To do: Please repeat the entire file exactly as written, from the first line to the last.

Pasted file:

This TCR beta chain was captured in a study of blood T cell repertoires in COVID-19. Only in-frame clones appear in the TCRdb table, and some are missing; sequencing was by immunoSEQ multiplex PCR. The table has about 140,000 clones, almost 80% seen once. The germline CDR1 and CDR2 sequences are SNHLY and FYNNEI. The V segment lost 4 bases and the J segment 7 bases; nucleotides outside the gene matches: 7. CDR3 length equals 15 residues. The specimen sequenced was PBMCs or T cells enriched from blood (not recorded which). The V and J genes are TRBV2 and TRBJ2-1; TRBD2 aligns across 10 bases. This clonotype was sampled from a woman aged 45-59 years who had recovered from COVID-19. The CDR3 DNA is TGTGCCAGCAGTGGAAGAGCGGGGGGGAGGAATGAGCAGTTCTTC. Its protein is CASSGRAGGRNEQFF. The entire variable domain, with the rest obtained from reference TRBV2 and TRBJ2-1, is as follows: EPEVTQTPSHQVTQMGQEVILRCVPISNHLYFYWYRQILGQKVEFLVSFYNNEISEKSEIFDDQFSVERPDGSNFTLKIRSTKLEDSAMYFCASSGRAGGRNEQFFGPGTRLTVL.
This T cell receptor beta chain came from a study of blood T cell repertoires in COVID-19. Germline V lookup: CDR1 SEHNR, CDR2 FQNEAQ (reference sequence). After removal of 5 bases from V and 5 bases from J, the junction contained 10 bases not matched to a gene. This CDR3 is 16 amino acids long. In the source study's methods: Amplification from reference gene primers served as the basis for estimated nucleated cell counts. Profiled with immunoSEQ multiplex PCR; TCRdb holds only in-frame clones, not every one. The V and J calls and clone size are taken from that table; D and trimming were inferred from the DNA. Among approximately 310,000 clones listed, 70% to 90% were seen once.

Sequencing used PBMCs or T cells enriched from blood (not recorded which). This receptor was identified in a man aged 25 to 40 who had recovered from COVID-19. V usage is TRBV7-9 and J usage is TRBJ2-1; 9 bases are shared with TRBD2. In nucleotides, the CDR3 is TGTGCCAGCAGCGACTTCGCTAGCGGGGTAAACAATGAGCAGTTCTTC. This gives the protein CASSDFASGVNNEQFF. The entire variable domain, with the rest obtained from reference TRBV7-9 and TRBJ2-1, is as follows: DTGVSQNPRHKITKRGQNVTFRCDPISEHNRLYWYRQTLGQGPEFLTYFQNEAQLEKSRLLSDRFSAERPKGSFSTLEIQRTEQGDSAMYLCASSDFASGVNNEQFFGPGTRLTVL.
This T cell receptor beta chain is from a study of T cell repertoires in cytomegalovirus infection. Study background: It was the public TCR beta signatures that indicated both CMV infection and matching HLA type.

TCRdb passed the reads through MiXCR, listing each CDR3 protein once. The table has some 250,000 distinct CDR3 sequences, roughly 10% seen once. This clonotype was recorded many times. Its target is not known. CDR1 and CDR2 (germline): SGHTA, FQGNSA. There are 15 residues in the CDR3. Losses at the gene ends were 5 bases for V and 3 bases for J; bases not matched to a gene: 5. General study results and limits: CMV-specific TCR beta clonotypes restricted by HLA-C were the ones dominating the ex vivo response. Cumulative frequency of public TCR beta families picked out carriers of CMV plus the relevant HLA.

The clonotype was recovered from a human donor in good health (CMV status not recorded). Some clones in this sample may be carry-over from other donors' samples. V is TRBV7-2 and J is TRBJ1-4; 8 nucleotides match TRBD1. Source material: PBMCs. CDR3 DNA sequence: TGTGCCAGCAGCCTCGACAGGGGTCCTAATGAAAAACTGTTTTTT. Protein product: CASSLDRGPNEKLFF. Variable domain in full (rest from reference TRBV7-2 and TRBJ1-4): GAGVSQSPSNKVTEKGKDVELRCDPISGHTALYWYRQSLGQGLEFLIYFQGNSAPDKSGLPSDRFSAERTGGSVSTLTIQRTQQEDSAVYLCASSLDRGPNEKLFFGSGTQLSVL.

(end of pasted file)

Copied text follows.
This TCR beta chain was captured in a study of blood T cell repertoires in COVID-19. Only in-frame clones appear in the TCRdb table, and some are missing; sequencing was by immunoSEQ multiplex PCR. The table has about 140,000 clones, almost 80% seen once. The germline CDR1 and CDR2 sequences are SNHLY and FYNNEI. The V segment lost 4 bases and the J segment 7 bases; nucleotides outside the gene matches: 7. CDR3 length equals 15 residues. The specimen sequenced was PBMCs or T cells enriched from blood (not recorded which). The V and J genes are TRBV2 and TRBJ2-1; TRBD2 aligns across 10 bases. This clonotype was sampled from a woman aged 45-59 years who had recovered from COVID-19. The CDR3 DNA is TGTGCCAGCAGTGGAAGAGCGGGGGGGAGGAATGAGCAGTTCTTC. Its protein is CASSGRAGGRNEQFF. The entire variable domain, with the rest obtained from reference TRBV2 and TRBJ2-1, is as follows: EPEVTQTPSHQVTQMGQEVILRCVPISNHLYFYWYRQILGQKVEFLVSFYNNEISEKSEIFDDQFSVERPDGSNFTLKIRSTKLEDSAMYFCASSGRAGGRNEQFFGPGTRLTVL.
This T cell receptor beta chain came from a study of blood T cell repertoires in COVID-19. Germline V lookup: CDR1 SEHNR, CDR2 FQNEAQ (reference sequence). After removal of 5 bases from V and 5 bases from J, the junction contained 10 bases not matched to a gene. This CDR3 is 16 amino acids long. In the source study's methods: Amplification from reference gene primers served as the basis for estimated nucleated cell counts. Profiled with immunoSEQ multiplex PCR; TCRdb holds only in-frame clones, not every one. The V and J calls and clone size are taken from that table; D and trimming were inferred from the DNA. Among approximately 310,000 clones listed, 70% to 90% were seen once.

Sequencing used PBMCs or T cells enriched from blood (not recorded which). This receptor was identified in a man aged 25 to 40 who had recovered from COVID-19. V usage is TRBV7-9 and J usage is TRBJ2-1; 9 bases are shared with TRBD2. In nucleotides, the CDR3 is TGTGCCAGCAGCGACTTCGCTAGCGGGGTAAACAATGAGCAGTTCTTC. This gives the protein CASSDFASGVNNEQFF. The entire variable domain, with the rest obtained from reference TRBV7-9 and TRBJ2-1, is as follows: DTGVSQNPRHKITKRGQNVTFRCDPISEHNRLYWYRQTLGQGPEFLTYFQNEAQLEKSRLLSDRFSAERPKGSFSTLEIQRTEQGDSAMYLCASSDFASGVNNEQFFGPGTRLTVL.
This T cell receptor beta chain is from a study of T cell repertoires in cytomegalovirus infection. Study background: It was the public TCR beta signatures that indicated both CMV infection and matching HLA type.

TCRdb passed the reads through MiXCR, listing each CDR3 protein once. The table has some 250,000 distinct CDR3 sequences, roughly 10% seen once. This clonotype was recorded many times. Its target is not known. CDR1 and CDR2 (germline): SGHTA, FQGNSA. There are 15 residues in the CDR3. Losses at the gene ends were 5 bases for V and 3 bases for J; bases not matched to a gene: 5. General study results and limits: CMV-specific TCR beta clonotypes restricted by HLA-C were the ones dominating the ex vivo response. Cumulative frequency of public TCR beta families picked out carriers of CMV plus the relevant HLA.

The clonotype was recovered from a human donor in good health (CMV status not recorded). Some clones in this sample may be carry-over from other donors' samples. V is TRBV7-2 and J is TRBJ1-4; 8 nucleotides match TRBD1. Source material: PBMCs. CDR3 DNA sequence: TGTGCCAGCAGCCTCGACAGGGGTCCTAATGAAAAACTGTTTTTT. Protein product: CASSLDRGPNEKLFF. Variable domain in full (rest from reference TRBV7-2 and TRBJ1-4): GAGVSQSPSNKVTEKGKDVELRCDPISGHTALYWYRQSLGQGLEFLIYFQGNSAPDKSGLPSDRFSAERTGGSVSTLTIQRTQQEDSAVYLCASSLDRGPNEKLFFGSGTQLSVL.